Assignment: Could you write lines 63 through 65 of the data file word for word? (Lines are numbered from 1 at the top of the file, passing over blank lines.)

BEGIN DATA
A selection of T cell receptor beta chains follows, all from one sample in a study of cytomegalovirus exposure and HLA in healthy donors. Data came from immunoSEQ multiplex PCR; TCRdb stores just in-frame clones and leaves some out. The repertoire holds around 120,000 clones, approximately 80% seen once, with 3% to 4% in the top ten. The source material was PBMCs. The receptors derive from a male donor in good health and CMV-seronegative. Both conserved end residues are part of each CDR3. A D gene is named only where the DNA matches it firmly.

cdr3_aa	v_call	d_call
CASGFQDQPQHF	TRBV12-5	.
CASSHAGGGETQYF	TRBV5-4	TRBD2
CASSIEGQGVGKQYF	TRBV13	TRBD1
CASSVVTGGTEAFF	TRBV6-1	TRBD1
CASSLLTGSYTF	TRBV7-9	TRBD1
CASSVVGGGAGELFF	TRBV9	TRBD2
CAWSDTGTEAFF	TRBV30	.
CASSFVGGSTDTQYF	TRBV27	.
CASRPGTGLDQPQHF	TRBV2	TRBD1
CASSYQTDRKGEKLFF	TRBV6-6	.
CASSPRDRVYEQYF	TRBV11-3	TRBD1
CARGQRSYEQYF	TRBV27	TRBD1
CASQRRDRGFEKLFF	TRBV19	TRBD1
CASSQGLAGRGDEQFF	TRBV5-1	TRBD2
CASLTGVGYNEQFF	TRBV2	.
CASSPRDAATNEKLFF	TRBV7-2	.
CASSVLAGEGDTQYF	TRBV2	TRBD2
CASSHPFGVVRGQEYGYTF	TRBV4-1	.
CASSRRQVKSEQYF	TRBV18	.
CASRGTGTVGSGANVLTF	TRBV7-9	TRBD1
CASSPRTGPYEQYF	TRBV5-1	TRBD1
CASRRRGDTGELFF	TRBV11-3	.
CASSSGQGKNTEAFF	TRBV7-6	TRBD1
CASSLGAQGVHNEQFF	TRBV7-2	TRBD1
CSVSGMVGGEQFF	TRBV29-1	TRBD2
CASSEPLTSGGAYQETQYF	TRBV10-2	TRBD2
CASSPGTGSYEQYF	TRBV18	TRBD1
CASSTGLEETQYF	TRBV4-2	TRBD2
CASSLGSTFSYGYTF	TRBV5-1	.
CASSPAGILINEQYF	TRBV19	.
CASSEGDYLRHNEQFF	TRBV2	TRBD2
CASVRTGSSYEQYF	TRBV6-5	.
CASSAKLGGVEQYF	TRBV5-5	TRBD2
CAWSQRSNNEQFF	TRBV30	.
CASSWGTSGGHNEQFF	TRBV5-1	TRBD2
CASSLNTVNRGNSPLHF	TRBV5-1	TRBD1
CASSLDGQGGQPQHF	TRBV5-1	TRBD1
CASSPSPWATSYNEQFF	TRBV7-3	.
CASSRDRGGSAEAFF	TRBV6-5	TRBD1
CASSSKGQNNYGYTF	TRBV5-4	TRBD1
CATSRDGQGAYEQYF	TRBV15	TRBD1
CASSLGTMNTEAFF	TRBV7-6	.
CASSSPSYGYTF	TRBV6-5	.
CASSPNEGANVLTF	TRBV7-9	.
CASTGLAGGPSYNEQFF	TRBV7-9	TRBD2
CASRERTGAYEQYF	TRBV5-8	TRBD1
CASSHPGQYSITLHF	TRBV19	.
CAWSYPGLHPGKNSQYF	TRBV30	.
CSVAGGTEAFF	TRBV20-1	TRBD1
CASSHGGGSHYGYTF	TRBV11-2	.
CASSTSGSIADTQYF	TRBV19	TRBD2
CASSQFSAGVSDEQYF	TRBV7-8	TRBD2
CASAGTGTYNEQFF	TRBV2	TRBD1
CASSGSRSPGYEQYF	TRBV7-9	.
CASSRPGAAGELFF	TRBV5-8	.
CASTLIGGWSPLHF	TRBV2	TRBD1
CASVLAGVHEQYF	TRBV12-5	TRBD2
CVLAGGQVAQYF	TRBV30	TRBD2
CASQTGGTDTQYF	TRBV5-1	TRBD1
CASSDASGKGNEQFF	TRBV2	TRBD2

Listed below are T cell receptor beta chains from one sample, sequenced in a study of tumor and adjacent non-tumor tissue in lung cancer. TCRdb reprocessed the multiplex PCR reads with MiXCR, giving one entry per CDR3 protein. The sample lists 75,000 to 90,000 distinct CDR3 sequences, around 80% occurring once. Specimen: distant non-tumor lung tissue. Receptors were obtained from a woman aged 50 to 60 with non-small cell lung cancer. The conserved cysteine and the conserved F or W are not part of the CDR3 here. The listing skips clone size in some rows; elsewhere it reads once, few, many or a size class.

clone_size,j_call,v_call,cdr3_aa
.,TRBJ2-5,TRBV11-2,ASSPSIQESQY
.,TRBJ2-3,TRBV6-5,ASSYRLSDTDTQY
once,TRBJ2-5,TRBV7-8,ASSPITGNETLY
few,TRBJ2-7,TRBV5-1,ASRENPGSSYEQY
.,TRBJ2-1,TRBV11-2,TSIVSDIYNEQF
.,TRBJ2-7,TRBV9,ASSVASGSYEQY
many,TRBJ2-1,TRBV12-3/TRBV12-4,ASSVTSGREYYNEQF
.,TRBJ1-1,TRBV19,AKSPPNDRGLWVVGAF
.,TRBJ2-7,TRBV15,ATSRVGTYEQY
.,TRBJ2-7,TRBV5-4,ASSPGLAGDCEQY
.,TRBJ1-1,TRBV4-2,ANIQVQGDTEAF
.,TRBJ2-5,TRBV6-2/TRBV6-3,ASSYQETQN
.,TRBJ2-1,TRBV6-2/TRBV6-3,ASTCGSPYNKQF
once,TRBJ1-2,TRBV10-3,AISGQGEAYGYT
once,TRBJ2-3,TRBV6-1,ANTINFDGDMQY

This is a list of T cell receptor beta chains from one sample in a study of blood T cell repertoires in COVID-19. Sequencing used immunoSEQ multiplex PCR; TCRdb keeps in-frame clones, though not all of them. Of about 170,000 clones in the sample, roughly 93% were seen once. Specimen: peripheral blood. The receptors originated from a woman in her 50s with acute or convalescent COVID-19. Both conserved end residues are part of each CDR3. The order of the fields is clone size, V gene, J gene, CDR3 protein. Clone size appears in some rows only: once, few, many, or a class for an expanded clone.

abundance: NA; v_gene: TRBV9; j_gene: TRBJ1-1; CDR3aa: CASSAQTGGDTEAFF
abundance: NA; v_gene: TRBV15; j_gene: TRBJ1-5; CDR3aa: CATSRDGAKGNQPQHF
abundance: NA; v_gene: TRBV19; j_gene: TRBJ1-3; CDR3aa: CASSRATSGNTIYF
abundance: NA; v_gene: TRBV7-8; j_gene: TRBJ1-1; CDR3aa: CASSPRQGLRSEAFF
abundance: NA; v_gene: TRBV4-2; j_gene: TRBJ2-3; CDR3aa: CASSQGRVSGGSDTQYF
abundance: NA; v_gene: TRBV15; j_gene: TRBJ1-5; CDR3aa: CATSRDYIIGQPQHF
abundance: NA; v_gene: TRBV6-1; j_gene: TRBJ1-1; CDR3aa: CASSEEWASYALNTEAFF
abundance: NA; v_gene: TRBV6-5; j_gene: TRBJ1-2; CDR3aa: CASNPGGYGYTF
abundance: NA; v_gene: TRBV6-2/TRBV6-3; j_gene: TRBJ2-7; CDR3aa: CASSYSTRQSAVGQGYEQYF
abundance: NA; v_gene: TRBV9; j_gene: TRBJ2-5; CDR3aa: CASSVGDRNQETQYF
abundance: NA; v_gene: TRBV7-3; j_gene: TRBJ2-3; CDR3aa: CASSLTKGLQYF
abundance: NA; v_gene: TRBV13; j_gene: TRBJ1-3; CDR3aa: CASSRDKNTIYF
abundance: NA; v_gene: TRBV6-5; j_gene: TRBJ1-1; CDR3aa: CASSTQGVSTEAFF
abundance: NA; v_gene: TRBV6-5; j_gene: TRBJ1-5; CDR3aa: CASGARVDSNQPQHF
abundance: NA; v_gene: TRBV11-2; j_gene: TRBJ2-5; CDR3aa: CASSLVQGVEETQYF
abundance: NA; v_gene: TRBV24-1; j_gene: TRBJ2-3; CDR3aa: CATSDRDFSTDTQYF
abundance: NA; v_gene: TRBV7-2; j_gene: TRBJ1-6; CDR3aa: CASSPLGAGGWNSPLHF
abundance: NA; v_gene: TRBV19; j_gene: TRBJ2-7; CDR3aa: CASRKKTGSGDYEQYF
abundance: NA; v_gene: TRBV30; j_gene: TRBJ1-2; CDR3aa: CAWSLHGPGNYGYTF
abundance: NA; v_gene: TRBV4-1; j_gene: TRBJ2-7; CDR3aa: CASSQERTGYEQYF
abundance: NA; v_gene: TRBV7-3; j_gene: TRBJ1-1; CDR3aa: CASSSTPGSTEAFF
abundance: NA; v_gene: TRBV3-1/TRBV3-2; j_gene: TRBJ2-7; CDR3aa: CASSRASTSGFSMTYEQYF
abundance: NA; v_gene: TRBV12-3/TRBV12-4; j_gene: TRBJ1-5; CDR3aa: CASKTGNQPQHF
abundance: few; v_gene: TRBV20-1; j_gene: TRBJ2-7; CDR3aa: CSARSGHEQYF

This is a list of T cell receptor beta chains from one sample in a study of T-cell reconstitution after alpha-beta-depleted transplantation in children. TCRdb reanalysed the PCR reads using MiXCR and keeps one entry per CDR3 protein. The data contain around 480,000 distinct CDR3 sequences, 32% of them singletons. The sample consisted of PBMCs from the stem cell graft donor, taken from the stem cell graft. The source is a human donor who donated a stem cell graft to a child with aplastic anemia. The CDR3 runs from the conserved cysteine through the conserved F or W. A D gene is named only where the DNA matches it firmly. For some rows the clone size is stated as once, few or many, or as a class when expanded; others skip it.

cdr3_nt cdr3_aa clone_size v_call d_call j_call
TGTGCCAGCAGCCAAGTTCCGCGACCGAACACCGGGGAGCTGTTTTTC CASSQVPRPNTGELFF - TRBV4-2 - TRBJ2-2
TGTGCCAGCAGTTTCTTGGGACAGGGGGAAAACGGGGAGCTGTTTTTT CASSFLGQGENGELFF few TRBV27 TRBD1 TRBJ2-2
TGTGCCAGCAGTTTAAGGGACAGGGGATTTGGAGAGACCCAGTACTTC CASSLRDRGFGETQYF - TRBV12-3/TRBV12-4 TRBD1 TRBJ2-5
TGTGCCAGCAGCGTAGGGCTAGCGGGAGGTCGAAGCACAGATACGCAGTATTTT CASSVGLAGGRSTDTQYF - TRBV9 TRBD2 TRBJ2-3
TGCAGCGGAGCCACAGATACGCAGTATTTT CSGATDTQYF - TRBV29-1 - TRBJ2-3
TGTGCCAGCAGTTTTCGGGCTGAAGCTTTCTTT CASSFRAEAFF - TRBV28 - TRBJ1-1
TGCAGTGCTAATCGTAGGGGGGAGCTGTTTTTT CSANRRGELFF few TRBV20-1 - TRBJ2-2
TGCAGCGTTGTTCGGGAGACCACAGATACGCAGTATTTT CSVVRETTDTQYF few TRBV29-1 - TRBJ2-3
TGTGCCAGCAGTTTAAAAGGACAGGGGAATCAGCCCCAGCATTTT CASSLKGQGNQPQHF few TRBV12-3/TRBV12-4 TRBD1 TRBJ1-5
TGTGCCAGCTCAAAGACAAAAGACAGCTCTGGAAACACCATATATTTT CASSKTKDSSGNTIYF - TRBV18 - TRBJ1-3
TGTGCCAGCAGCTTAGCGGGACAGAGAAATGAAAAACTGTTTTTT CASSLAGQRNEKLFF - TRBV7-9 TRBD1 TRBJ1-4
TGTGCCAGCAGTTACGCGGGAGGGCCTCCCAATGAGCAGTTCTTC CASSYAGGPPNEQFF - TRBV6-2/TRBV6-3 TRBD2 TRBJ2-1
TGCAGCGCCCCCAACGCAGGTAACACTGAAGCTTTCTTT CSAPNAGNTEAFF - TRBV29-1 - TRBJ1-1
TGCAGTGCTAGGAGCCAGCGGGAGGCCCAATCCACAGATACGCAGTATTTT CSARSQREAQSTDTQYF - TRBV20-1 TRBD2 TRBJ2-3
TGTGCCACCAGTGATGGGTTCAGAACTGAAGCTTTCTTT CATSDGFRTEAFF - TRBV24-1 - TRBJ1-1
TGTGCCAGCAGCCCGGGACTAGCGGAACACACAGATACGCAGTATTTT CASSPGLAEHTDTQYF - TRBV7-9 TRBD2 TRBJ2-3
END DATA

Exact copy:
Listed below are T cell receptor beta chains from one sample, sequenced in a study of tumor and adjacent non-tumor tissue in lung cancer. TCRdb reprocessed the multiplex PCR reads with MiXCR, giving one entry per CDR3 protein. The sample lists 75,000 to 90,000 distinct CDR3 sequences, around 80% occurring once. Specimen: distant non-tumor lung tissue. Receptors were obtained from a woman aged 50 to 60 with non-small cell lung cancer. The conserved cysteine and the conserved F or W are not part of the CDR3 here. The listing skips clone size in some rows; elsewhere it reads once, few, many or a size class.

clone_size,j_call,v_call,cdr3_aa
.,TRBJ2-5,TRBV11-2,ASSPSIQESQY